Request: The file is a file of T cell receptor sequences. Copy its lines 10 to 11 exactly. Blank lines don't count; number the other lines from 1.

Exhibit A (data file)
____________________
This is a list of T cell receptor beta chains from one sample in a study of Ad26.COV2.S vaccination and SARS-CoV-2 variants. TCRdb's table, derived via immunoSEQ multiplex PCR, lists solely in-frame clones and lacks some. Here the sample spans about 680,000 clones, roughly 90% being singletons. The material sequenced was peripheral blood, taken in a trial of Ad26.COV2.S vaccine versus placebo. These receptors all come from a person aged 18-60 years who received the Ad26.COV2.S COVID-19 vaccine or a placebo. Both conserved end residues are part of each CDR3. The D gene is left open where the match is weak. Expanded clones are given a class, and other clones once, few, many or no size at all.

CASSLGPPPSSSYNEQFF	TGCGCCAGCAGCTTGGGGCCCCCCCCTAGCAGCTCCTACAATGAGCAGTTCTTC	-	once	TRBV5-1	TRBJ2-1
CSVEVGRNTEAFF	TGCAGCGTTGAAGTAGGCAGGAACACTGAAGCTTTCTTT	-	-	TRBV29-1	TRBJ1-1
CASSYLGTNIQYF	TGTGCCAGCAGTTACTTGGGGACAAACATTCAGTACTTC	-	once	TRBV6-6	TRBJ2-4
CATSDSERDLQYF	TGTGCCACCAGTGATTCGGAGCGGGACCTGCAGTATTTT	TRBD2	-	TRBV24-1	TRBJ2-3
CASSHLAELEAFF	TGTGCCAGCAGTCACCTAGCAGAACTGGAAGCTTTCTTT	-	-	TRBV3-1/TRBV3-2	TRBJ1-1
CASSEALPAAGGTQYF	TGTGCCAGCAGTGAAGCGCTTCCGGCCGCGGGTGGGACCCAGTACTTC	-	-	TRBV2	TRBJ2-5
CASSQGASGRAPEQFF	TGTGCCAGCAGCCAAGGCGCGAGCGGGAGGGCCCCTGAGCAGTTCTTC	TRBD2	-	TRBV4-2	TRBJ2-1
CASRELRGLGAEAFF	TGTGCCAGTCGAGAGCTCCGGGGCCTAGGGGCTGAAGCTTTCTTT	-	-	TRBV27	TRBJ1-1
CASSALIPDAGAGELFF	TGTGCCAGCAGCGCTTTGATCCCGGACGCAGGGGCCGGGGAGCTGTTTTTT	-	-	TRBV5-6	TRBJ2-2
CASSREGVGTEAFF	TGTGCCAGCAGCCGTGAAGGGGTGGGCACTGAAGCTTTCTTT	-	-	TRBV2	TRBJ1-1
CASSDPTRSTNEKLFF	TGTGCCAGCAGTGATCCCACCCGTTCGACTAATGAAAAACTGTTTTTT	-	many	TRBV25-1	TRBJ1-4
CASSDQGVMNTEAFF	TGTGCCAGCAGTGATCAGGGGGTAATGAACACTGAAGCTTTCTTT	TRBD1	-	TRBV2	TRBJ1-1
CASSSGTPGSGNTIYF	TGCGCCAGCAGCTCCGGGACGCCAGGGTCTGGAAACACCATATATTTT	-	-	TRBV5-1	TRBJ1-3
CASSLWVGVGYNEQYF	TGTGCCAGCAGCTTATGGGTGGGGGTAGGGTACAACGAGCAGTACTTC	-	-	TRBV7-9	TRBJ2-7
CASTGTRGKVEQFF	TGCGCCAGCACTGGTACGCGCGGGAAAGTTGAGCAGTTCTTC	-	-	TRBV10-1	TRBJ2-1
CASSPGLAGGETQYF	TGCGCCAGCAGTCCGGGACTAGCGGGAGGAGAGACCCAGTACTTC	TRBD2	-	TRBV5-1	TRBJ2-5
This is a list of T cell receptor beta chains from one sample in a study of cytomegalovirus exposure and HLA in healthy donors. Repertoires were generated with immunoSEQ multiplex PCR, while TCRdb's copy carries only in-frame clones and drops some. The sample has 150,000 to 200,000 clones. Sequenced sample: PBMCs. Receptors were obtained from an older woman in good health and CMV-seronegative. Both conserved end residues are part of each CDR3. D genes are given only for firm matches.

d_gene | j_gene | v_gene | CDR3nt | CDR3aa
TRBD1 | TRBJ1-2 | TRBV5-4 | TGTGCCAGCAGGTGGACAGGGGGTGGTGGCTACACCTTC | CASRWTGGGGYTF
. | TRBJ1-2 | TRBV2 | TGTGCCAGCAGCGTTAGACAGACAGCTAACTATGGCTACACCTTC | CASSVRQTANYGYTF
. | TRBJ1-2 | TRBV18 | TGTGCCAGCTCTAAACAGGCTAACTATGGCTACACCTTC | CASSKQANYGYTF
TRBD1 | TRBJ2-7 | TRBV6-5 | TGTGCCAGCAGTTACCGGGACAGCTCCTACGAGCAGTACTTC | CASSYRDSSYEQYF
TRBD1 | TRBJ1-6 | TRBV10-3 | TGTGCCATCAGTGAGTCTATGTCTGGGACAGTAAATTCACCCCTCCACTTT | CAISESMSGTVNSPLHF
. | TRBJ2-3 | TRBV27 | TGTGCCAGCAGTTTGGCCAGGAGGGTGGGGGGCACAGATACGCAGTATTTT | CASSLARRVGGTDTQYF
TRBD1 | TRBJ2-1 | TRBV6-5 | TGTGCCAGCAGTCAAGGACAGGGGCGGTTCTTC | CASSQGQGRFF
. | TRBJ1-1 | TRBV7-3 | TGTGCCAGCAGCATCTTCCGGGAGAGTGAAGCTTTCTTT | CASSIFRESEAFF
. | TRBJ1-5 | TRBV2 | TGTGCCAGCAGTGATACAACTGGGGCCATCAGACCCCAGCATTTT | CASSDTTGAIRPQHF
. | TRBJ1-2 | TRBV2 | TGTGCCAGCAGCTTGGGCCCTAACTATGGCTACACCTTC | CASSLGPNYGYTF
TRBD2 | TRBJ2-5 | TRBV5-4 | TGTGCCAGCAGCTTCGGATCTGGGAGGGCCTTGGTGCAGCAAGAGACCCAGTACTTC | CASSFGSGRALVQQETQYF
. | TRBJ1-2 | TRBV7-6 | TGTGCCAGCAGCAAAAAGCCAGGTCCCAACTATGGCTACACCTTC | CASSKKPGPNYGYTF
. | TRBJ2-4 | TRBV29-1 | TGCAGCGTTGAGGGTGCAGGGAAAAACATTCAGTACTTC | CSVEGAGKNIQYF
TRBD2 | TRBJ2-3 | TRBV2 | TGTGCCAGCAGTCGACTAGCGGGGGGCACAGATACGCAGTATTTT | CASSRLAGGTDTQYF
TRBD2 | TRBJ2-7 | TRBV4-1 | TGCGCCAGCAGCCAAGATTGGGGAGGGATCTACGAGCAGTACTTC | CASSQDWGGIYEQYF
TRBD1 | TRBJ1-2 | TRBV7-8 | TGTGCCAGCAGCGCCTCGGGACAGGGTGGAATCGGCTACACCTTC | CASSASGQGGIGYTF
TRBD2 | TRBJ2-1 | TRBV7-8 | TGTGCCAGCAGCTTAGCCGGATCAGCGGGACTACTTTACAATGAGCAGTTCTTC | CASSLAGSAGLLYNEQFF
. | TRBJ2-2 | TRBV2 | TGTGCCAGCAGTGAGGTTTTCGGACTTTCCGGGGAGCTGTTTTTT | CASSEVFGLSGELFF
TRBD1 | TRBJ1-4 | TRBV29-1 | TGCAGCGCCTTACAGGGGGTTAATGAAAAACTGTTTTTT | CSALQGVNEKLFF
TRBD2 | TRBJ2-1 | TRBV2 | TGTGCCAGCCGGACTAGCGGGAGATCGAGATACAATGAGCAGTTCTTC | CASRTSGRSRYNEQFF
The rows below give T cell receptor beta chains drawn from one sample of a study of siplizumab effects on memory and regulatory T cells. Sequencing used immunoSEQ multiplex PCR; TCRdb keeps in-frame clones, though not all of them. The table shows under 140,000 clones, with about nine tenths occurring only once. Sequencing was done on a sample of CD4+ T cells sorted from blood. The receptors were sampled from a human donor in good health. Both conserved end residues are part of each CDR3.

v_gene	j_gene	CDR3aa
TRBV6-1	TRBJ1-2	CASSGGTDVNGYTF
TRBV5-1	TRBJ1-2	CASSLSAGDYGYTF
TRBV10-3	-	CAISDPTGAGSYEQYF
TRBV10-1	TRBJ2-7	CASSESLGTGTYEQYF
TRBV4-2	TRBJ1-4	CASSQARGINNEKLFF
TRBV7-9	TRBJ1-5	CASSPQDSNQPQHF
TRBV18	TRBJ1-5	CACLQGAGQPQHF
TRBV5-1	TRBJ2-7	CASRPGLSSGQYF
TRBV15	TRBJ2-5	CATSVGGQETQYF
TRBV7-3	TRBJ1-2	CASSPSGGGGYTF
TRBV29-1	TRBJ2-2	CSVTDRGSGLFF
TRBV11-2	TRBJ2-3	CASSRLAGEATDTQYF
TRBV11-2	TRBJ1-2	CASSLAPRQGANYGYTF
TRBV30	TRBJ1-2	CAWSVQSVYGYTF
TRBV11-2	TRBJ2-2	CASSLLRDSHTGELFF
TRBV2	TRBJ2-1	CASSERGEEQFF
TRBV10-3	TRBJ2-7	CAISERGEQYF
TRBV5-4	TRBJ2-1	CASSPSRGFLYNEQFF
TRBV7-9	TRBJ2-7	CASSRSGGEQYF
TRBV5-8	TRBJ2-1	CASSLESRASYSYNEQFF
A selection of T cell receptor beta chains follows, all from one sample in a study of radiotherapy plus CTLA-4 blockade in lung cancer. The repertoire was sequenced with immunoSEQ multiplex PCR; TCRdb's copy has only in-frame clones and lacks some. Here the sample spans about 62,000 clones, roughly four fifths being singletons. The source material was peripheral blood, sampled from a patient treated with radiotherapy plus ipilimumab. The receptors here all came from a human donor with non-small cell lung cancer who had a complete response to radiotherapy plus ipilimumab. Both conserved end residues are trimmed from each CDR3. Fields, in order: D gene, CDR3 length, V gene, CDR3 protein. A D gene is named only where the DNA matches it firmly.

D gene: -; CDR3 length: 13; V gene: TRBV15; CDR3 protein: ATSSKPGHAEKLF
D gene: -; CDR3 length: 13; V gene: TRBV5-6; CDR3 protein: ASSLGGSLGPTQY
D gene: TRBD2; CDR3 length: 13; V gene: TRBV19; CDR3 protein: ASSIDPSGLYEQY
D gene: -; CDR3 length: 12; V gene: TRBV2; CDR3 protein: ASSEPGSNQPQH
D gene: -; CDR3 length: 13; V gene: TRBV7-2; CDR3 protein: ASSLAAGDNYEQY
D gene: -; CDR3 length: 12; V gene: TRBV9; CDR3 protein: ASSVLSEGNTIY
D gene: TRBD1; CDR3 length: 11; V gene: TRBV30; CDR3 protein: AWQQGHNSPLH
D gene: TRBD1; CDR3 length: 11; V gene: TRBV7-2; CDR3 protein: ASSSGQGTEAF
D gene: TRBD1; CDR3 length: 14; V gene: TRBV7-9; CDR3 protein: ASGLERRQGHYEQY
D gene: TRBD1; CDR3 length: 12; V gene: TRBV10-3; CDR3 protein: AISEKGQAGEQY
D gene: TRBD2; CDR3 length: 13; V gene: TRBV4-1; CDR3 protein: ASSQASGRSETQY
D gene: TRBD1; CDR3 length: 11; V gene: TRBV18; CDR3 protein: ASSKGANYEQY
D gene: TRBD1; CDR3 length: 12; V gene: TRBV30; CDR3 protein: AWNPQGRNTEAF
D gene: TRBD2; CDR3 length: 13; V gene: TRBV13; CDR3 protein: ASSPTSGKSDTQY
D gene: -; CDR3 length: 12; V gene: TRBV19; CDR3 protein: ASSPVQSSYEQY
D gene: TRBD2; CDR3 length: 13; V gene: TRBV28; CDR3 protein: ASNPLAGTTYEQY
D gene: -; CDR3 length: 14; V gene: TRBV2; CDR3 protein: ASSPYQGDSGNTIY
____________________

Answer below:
CASSALIPDAGAGELFF	TGTGCCAGCAGCGCTTTGATCCCGGACGCAGGGGCCGGGGAGCTGTTTTTT	-	-	TRBV5-6	TRBJ2-2
CASSREGVGTEAFF	TGTGCCAGCAGCCGTGAAGGGGTGGGCACTGAAGCTTTCTTT	-	-	TRBV2	TRBJ1-1